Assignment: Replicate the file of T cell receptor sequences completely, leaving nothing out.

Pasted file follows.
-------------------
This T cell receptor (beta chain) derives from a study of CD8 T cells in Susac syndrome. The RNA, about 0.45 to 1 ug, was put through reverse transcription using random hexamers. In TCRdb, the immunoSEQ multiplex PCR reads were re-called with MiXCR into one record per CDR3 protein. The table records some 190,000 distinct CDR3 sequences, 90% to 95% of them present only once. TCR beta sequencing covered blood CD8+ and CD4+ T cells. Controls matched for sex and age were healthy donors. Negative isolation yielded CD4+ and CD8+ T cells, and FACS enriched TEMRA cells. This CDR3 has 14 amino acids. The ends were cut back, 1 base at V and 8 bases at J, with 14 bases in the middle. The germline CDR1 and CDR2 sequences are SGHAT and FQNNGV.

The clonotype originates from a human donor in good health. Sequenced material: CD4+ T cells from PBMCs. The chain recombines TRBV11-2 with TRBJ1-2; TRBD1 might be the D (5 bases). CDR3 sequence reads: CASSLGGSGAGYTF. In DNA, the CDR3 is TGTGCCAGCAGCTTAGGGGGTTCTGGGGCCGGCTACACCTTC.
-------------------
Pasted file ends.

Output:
This T cell receptor (beta chain) derives from a study of CD8 T cells in Susac syndrome. The RNA, about 0.45 to 1 ug, was put through reverse transcription using random hexamers. In TCRdb, the immunoSEQ multiplex PCR reads were re-called with MiXCR into one record per CDR3 protein. The table records some 190,000 distinct CDR3 sequences, 90% to 95% of them present only once. TCR beta sequencing covered blood CD8+ and CD4+ T cells. Controls matched for sex and age were healthy donors. Negative isolation yielded CD4+ and CD8+ T cells, and FACS enriched TEMRA cells. This CDR3 has 14 amino acids. The ends were cut back, 1 base at V and 8 bases at J, with 14 bases in the middle. The germline CDR1 and CDR2 sequences are SGHAT and FQNNGV.

The clonotype originates from a human donor in good health. Sequenced material: CD4+ T cells from PBMCs. The chain recombines TRBV11-2 with TRBJ1-2; TRBD1 might be the D (5 bases). CDR3 sequence reads: CASSLGGSGAGYTF. In DNA, the CDR3 is TGTGCCAGCAGCTTAGGGGGTTCTGGGGCCGGCTACACCTTC.